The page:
Sanctuary is wherever I find safe space to regain my bearings, reclaim my soul, heal my wounds, and return to the world as a wounded healer. It’s not merely about finding shelter from the storm: it’s about spiritual survival. Today, seeking sanctuary is no more optional for me than church attendance was as a child.
Sometimes I find it in churches, monasteries, and other sites designated as sacred.
But more often I find it in places sacred to my soul: in the natural world, in the company of a trustworthy friend, in solitary or shared silence, in the ambience of a good poem or good music.
Parker Palmer, Seeking Sanctuary in our own Sacred Places
Change the attitude and perspective that comes from the daily world of time and having some place to go, to one being more steady and collected in the here and now.
The time sense is important to be clear about. Notice how the future feels as a direct experience: when there’s something in the future, there’s tension. This could be either because of impatience to get to a desirable state or an achievement, or it could be worry or dread over what might go wrong. In either case you lose the open ease of being in the present. When you think of the future as a definite reality, you believe in the moods that are embedded in that sense, and in the ideas that they create. Worries start to solidify; flexibility and the capacity to deal with what arises begin to dwindle. But how real is ‘the future’? After all, we might be dead tomorrow! Isn’t it more the case that the present will unfold in line with causes and conditions ? So check the time sense; it’s caused by the moods and energies of the present. The visions and ideas are an illusion.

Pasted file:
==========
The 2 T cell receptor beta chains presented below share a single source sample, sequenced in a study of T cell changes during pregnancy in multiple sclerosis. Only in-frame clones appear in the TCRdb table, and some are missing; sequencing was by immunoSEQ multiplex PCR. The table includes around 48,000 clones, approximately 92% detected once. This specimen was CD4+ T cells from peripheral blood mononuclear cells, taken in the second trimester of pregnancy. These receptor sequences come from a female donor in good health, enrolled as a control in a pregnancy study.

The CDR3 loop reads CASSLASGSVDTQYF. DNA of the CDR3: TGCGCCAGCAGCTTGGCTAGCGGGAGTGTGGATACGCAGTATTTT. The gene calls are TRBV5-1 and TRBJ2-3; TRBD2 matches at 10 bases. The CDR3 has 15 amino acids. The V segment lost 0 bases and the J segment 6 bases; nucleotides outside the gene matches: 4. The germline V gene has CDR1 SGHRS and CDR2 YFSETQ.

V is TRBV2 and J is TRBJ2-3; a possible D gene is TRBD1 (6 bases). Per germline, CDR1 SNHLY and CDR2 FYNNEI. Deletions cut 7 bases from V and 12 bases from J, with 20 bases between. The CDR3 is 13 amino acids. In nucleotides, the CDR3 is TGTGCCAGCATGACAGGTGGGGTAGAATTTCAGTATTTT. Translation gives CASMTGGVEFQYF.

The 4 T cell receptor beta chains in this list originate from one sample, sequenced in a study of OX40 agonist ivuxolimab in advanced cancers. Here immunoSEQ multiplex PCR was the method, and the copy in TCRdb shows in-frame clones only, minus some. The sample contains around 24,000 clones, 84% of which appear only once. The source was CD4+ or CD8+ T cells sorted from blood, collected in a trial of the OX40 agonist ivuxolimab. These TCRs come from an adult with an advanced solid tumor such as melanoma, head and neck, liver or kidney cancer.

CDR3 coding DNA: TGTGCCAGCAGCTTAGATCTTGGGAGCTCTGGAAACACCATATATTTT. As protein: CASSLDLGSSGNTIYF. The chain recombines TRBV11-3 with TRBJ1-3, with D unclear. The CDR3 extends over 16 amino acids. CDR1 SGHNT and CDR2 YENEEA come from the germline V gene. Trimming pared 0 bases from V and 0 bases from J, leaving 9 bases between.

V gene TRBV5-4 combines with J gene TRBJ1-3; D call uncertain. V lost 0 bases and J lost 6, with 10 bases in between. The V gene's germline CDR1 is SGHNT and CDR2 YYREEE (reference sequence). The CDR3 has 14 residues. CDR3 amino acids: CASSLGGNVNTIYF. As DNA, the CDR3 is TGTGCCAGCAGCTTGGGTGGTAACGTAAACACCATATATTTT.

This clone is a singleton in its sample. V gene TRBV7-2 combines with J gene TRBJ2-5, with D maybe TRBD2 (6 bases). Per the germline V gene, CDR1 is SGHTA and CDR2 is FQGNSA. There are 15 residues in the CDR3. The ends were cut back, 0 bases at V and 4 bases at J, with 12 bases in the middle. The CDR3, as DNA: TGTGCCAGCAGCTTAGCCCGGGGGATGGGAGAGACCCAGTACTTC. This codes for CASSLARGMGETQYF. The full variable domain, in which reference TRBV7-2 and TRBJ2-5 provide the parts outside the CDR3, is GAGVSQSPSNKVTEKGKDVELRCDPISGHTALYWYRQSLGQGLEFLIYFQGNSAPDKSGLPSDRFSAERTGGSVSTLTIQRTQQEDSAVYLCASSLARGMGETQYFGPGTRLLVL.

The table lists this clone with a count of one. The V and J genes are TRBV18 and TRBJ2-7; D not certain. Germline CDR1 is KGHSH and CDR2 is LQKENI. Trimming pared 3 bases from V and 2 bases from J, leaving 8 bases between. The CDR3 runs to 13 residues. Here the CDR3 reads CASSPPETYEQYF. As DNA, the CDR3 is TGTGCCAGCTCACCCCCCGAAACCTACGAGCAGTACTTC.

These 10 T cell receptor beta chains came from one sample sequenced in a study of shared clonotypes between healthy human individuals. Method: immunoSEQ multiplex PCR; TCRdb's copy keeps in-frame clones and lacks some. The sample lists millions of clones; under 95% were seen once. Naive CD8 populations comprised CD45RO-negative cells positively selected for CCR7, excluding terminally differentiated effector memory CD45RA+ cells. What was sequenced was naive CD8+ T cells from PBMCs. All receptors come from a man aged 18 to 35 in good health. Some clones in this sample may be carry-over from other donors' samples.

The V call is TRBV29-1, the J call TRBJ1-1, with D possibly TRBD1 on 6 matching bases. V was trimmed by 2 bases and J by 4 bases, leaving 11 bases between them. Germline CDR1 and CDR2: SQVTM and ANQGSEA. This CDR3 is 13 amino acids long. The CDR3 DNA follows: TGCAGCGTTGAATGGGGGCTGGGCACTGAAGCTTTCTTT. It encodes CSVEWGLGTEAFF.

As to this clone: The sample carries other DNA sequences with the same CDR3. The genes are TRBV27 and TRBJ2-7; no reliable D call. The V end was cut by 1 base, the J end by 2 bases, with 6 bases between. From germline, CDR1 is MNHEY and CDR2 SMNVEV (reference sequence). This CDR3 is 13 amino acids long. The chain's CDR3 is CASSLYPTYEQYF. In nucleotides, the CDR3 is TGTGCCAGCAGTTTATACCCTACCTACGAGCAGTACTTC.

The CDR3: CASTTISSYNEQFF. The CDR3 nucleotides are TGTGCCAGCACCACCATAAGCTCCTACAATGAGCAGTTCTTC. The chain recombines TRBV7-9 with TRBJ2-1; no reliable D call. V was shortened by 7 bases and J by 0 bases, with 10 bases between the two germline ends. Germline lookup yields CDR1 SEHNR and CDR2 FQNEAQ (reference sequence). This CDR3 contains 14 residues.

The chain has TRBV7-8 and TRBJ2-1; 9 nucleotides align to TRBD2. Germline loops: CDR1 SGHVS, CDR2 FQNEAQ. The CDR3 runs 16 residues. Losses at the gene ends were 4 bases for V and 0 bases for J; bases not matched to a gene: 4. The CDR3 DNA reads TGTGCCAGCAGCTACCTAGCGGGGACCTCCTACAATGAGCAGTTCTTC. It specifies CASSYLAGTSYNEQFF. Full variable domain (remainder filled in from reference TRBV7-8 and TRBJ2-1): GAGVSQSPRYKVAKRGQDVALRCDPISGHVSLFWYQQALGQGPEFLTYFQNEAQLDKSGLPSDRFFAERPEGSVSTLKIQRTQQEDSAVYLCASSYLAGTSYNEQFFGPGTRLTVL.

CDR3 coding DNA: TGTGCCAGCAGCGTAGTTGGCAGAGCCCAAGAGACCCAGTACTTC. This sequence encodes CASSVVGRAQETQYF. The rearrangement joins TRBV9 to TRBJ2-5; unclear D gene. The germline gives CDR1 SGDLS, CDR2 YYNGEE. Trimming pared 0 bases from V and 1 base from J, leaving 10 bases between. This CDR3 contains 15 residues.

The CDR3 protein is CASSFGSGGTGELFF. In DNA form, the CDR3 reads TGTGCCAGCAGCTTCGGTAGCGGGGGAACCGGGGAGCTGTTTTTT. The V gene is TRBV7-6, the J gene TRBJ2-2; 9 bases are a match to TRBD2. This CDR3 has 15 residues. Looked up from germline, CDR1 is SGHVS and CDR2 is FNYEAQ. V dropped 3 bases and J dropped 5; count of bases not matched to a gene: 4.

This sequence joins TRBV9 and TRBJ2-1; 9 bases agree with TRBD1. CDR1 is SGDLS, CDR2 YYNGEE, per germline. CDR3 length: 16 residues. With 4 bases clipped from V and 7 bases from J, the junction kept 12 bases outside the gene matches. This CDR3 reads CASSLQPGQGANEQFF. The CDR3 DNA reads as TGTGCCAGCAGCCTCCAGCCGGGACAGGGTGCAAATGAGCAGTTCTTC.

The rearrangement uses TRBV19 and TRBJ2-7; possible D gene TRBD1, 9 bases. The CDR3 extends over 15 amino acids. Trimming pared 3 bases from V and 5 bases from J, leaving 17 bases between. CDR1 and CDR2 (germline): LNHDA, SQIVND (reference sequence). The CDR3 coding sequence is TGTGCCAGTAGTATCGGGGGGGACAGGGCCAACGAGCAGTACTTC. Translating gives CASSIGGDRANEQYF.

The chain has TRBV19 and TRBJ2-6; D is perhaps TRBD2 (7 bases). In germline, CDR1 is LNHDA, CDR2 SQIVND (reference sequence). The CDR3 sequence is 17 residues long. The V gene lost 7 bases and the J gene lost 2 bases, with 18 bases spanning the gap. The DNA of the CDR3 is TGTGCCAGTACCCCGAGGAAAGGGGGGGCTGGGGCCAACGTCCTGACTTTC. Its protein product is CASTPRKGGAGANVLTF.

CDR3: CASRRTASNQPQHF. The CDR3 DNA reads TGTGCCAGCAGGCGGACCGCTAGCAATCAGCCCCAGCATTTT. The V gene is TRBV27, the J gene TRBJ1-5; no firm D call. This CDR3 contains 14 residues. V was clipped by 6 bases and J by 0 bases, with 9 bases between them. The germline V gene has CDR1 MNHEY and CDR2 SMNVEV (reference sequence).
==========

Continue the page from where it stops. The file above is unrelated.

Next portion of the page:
Take refuge in Awakening.
Direct awareness is only and always here and now; and conditions change around that sense
Despite the fact that advertisers want us to focus on the next big thing and that the stores already have Easter Eggs on their shelves, it is good to maintain the natural, more interior and quiet, rhythms of winter.
Just because someone has invented a clock
doesn’t mean you have to hurry through life.
Russell C. Means, Oglala Sioux American Indian activist
We like to live in our heads – our thinking minds – and we presume that this gives us the best information about the world, However, our refuge should be in moment-to-moment direct sensing of experience. We are patient, not rushing to interpret or make judgments as to how our life is going:
The instruction and teaching of the actual body is the harbour and the weir.
This is the most important thing in the world.
It is beyond explanation
We just accept it with respect and gratitude
Drink your tea slowly and reverently,
as if it as the axis on which the world revolves
Thich Nhat Hanh
Zen teaches that our approach to today determines our whole approach to life.
The Japanese call this attitude Ichi-nichi issho:
‘Each day is a lifetime.’
Philip Toshio Sudo, Zen 24/7
A similar theme, this time from the Christian tradition:
Nothing lasts. No single thing can consume our entire life’s meaning. No single thing can give us total satisfaction. Nothing is worth everything: neither past, nor present nor future. It isn’t true that the loss of any single thing will destroy us. Everything in life has some value and life is full of valuable things, things worth living for, things worth doing, things worth becoming, things worth loving again. It is only a matter of being detached enough from one thing to be open to everything else.
The essence of life is not to find the one thing that satisfies us but to realize that nothing can ever completely satisfy us.
Joan Chittister, After Great Pain: Finding a Way Out